Freezing Temp.’s & the Effect of Water in Coils
Water and steam have been used to cool and heat air in finned-tube heat exchange coils almost since the beginning of heating and air conditioning. At the same time, the freezing of the internal fluid and the resulting coil and property damage, have also been around for just as long. It is an inherent problem that many times can be prevented. Since the beginning of coil manufacturing, cold temperatures have been a nightmare for coils and the units which they are installed in. It is general knowledge that at 32°F, water will freeze (based on certain conditions of where that 32°F or lower air is coming in contact with the water). When temperatures drop to 32°F and below, the steam and water within these coils will also freeze, causing internal pressure to build. The pressure can then become high enough that the tubing will expand and burst. The key to understanding the damage caused to the tubing directly relates to the extreme pressure produced during the formation of ice. The area that contains this ice can only handle this added pressure until it reaches a limit that causes the heat exchanger damage, and finally, subsequent failure. The pressure limit is a variable limit based on many different factors, including coil construction, especially the tubes and return bends and also systematic life deterioration. The original coil construction deteriorates the longer it is in service. Walls of the tubing, and especially return bends, thin out because of water or steam velocity. There may also be corrosive agents involved that can cause stress corrosion cracking, crevice corrosion, or general corrosion fatigue, thus reducing the maximum freeze pressure of the coil. Today, most new coils are constructed to withstand well over 1,000-psi with ease. Bursting pressures of bends and tubes are such that they can individually handle well over 1,800-psi. Therefore, it is very obvious that the pressure inside a heat exchanger coil during a freeze cycle could be well above these pressures.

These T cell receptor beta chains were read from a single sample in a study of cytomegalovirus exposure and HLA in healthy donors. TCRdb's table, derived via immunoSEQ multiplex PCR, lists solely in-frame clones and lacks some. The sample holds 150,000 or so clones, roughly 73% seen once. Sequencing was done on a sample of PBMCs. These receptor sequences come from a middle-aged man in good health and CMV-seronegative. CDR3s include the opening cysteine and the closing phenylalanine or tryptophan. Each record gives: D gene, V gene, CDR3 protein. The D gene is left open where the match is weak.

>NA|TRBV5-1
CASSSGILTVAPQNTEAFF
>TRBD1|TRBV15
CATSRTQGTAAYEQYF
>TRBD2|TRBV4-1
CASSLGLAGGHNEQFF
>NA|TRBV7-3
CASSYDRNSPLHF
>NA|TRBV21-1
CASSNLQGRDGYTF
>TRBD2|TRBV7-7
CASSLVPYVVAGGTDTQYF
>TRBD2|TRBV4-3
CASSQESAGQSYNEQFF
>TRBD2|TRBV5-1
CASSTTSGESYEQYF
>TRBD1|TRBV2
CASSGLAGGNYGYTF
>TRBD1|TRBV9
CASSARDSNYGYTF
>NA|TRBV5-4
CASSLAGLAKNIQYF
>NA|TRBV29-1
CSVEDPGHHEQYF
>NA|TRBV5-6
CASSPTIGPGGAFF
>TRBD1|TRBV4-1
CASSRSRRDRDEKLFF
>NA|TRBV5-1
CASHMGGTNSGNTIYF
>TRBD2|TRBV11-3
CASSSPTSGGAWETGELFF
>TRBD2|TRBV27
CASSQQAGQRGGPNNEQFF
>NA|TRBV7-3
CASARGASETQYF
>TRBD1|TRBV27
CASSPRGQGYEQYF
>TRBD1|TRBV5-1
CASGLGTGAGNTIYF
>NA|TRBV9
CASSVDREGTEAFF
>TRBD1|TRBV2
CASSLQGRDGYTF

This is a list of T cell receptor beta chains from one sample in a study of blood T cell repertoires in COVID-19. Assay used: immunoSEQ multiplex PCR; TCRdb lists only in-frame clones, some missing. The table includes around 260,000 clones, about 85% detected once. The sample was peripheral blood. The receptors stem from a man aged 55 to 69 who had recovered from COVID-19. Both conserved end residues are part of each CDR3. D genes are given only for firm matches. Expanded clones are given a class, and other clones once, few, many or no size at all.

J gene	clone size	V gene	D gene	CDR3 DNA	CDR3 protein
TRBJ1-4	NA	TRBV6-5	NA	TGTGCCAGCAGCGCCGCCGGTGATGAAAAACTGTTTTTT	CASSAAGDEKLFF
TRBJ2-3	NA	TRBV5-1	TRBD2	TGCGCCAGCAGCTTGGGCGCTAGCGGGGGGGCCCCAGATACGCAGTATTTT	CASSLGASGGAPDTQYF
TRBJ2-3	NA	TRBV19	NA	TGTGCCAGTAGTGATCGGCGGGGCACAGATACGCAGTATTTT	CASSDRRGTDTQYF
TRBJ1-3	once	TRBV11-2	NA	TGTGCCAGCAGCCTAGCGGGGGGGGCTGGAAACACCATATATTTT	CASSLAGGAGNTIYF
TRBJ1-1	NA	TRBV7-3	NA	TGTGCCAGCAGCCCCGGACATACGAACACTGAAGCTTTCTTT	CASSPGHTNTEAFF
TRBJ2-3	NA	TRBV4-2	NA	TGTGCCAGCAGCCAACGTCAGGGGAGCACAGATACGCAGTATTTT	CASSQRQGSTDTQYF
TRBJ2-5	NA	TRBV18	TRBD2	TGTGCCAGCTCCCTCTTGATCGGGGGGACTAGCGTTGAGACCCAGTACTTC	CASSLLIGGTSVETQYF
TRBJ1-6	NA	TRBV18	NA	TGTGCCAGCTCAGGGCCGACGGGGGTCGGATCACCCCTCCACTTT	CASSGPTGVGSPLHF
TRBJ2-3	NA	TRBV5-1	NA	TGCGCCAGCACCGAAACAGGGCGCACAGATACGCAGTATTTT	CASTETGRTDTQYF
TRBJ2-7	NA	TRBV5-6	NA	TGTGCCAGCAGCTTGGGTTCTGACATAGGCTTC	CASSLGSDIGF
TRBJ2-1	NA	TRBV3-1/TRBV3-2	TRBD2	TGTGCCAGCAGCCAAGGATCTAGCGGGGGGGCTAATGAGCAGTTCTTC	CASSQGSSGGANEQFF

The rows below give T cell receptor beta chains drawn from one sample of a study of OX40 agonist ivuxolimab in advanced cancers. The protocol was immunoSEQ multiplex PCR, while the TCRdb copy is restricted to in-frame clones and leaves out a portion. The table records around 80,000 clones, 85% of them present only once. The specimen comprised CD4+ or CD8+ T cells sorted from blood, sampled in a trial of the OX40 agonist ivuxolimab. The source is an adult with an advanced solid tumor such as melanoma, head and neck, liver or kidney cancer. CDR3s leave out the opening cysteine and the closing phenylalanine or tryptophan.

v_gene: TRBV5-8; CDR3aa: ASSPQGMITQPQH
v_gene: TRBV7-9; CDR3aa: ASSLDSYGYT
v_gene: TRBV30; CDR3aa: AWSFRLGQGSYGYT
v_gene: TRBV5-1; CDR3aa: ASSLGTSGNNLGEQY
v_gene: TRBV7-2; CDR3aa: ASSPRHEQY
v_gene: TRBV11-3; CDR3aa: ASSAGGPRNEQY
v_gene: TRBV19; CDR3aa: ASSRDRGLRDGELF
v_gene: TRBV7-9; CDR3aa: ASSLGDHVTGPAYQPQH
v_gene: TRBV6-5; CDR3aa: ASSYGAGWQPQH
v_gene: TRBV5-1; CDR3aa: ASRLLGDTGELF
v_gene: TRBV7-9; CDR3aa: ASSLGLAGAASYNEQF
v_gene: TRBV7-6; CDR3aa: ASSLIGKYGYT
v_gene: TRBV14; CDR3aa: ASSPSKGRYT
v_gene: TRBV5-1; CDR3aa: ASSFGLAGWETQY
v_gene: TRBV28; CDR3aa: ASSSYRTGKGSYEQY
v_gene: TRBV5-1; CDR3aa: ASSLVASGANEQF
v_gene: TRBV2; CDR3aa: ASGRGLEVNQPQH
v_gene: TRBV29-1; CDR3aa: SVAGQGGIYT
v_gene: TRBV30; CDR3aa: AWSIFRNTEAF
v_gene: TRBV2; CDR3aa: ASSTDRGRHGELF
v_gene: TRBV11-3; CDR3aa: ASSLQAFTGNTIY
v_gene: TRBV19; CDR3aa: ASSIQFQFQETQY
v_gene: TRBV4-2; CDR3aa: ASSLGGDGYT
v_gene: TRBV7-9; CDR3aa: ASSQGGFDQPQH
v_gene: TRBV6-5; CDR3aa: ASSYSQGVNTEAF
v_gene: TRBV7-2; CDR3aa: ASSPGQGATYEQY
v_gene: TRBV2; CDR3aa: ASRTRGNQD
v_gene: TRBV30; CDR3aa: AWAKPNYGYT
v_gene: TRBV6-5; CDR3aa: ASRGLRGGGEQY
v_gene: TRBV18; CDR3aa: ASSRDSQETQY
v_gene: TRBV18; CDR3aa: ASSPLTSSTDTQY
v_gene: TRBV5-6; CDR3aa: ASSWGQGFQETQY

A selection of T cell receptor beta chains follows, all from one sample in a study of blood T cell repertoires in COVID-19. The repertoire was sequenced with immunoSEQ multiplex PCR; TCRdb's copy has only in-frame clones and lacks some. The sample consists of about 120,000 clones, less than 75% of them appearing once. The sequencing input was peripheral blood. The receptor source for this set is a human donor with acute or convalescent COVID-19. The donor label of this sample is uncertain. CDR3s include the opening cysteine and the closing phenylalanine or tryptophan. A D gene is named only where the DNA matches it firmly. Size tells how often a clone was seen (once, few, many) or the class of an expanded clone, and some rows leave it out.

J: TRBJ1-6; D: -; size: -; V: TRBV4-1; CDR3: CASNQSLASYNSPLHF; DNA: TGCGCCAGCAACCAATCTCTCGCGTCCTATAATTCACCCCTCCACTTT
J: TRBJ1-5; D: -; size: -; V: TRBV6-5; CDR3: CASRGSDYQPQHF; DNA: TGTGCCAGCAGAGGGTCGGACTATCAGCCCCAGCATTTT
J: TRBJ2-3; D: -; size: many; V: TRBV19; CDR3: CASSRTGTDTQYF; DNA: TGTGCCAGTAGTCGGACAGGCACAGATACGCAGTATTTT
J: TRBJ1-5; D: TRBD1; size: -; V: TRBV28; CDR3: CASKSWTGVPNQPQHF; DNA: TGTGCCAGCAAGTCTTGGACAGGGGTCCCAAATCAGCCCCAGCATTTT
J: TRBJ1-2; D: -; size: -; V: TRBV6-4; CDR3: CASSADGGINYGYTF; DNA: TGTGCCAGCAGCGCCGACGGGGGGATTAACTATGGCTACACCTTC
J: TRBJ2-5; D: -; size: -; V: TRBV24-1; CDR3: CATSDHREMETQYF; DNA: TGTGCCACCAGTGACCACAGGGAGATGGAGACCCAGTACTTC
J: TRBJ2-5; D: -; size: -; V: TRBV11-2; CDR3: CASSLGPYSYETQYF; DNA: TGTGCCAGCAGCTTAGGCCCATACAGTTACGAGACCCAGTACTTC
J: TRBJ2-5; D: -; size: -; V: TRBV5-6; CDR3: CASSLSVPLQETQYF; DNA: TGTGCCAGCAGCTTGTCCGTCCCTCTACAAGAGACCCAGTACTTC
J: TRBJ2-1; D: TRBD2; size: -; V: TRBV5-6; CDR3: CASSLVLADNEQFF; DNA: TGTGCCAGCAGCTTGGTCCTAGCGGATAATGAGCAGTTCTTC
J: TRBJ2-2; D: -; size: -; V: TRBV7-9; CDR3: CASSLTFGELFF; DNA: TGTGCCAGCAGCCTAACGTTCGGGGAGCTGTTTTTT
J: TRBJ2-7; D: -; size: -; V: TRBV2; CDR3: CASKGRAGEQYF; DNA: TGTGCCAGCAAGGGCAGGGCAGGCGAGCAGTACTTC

So … where does a coil fail? The answer is fairly simple and consists of two main factors: The circuitry of the coil where the pressure builds, and the weakest point in that circuit. Extensive testing has shown that the failure will appear as a bloated area in the tube header or bend that has expanded. This, in most cases, is the area that will rupture. A common misconception is that steam coils can’t freeze; however, a cold spot on the coil or a failed steam trap can cause condensate to back up and freeze within a coil. Preventive maintenance should be performed during the summer months to ensure proper operation before the first freeze of the winter season. A frozen coil can cause an avalanche of problems in the building, from water damage, to downtime, and cost associated with replacement of the coil.
What steps can be taken to avoid this issue? Here are some preventive steps that can be taken to assist in the non-freezing of coils.
Properly drain the water out of the coil. This should be done when temperatures are beginning to get colder and closer to freezing.
Use of glycol mixture – Changing the 100% water to a mixture of glycol and water in the hot or chilled water system(s) can lower the freezing point of the solution.
Replace standard steam with steam distribution coils – These coils distribute steam from an inner tube to an outer tube containing the condensate. The inner distribution tube reduces the likelihood of the outer condensate tube freezing.
Coil placement – Coils without freeze protection should be located downstream of heating coils.
Bypass pumps – The pump turns on when the outdoor air is near freezing, so the constant moving of water flows through a coil to reduce the likelihood of freezing.
Preventative maintenance – Preventative maintenance begins during the summer and early Fall months.
Properly designed and installed coils provide fresh air during all conditions without freezing, ensuring the HVAC system can provide ventilation and proper exhaust for occupants. As stated earlier, the best time to check your coils for freeze protection is during the warmer months so any modifications can be made before the next winter.